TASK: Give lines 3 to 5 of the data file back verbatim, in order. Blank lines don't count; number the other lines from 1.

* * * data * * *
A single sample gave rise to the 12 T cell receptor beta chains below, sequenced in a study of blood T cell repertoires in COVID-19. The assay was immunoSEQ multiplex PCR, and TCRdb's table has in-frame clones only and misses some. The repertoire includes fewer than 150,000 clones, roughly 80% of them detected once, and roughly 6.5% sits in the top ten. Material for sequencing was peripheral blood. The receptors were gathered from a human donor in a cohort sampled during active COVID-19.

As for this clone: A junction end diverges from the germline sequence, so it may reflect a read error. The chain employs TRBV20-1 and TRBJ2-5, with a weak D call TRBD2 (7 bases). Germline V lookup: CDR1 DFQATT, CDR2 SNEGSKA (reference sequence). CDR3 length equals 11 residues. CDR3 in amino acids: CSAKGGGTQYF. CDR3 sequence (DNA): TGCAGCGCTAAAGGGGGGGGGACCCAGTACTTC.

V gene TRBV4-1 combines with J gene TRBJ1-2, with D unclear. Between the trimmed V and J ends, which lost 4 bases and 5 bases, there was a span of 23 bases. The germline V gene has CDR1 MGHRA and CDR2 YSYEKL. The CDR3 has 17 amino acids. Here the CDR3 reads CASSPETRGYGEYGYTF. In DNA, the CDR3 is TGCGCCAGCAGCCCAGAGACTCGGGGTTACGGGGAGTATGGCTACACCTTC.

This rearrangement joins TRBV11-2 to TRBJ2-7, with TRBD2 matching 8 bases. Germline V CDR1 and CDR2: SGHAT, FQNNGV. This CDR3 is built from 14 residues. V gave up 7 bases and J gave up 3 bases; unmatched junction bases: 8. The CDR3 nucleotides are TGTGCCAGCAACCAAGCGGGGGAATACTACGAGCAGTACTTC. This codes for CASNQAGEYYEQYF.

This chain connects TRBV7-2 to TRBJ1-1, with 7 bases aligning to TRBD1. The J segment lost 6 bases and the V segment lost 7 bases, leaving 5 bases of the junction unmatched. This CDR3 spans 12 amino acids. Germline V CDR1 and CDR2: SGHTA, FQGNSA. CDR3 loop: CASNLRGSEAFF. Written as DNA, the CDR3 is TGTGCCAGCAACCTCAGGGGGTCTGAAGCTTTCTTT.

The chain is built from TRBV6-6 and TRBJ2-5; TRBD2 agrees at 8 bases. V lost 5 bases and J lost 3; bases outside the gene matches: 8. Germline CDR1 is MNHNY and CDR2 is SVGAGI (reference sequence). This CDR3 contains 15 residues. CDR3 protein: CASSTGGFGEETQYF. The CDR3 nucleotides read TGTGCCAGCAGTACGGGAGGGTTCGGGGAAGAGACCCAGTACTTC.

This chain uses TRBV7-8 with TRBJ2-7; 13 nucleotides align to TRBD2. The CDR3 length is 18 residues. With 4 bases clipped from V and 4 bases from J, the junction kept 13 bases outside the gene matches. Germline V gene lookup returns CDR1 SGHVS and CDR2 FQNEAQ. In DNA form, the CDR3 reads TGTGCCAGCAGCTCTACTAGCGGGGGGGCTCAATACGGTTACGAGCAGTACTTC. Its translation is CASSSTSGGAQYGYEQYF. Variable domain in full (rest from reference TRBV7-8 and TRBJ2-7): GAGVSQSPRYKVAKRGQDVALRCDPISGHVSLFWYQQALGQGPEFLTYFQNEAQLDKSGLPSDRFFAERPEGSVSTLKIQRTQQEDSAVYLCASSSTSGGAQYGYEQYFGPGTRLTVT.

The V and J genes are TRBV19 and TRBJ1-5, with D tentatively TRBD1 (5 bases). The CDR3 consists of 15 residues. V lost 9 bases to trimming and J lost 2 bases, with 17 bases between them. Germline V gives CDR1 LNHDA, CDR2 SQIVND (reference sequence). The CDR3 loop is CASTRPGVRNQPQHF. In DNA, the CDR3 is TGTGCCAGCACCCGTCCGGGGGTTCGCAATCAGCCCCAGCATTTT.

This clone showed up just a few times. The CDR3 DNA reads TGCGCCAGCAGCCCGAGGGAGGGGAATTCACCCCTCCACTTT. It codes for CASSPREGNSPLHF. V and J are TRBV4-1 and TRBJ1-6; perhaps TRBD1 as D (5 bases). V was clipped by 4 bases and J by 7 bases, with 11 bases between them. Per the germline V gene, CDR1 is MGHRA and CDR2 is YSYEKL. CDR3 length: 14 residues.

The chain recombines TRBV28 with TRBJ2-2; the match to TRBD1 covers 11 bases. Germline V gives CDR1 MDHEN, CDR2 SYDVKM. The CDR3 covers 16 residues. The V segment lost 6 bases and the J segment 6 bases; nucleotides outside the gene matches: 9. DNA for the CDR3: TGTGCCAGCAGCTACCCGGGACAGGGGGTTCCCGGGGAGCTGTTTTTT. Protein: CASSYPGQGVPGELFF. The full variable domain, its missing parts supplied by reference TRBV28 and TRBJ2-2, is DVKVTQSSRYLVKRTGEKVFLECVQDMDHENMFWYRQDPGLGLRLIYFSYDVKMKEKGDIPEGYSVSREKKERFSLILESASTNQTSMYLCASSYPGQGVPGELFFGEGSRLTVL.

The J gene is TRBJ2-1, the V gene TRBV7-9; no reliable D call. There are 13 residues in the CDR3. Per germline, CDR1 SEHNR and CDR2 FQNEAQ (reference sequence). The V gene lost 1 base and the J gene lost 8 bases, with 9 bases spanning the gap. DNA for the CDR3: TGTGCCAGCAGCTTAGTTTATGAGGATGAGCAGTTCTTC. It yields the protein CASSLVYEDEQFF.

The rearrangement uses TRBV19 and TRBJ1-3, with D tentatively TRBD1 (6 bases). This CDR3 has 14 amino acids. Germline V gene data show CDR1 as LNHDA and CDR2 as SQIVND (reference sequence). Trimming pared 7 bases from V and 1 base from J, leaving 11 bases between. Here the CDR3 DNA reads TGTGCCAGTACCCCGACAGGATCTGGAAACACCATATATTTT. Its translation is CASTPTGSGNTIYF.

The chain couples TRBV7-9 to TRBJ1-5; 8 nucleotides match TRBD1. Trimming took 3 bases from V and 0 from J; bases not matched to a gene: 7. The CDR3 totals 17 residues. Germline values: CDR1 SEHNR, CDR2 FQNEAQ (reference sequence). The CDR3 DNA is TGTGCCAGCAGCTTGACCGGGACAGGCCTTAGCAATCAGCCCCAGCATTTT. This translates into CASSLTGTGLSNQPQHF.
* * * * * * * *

V gene TRBV4-1 combines with J gene TRBJ1-2, with D unclear. Between the trimmed V and J ends, which lost 4 bases and 5 bases, there was a span of 23 bases. The germline V gene has CDR1 MGHRA and CDR2 YSYEKL. The CDR3 has 17 amino acids. Here the CDR3 reads CASSPETRGYGEYGYTF. In DNA, the CDR3 is TGCGCCAGCAGCCCAGAGACTCGGGGTTACGGGGAGTATGGCTACACCTTC.

This rearrangement joins TRBV11-2 to TRBJ2-7, with TRBD2 matching 8 bases. Germline V CDR1 and CDR2: SGHAT, FQNNGV. This CDR3 is built from 14 residues. V gave up 7 bases and J gave up 3 bases; unmatched junction bases: 8. The CDR3 nucleotides are TGTGCCAGCAACCAAGCGGGGGAATACTACGAGCAGTACTTC. This codes for CASNQAGEYYEQYF.

This chain connects TRBV7-2 to TRBJ1-1, with 7 bases aligning to TRBD1. The J segment lost 6 bases and the V segment lost 7 bases, leaving 5 bases of the junction unmatched. This CDR3 spans 12 amino acids. Germline V CDR1 and CDR2: SGHTA, FQGNSA. CDR3 loop: CASNLRGSEAFF. Written as DNA, the CDR3 is TGTGCCAGCAACCTCAGGGGGTCTGAAGCTTTCTTT.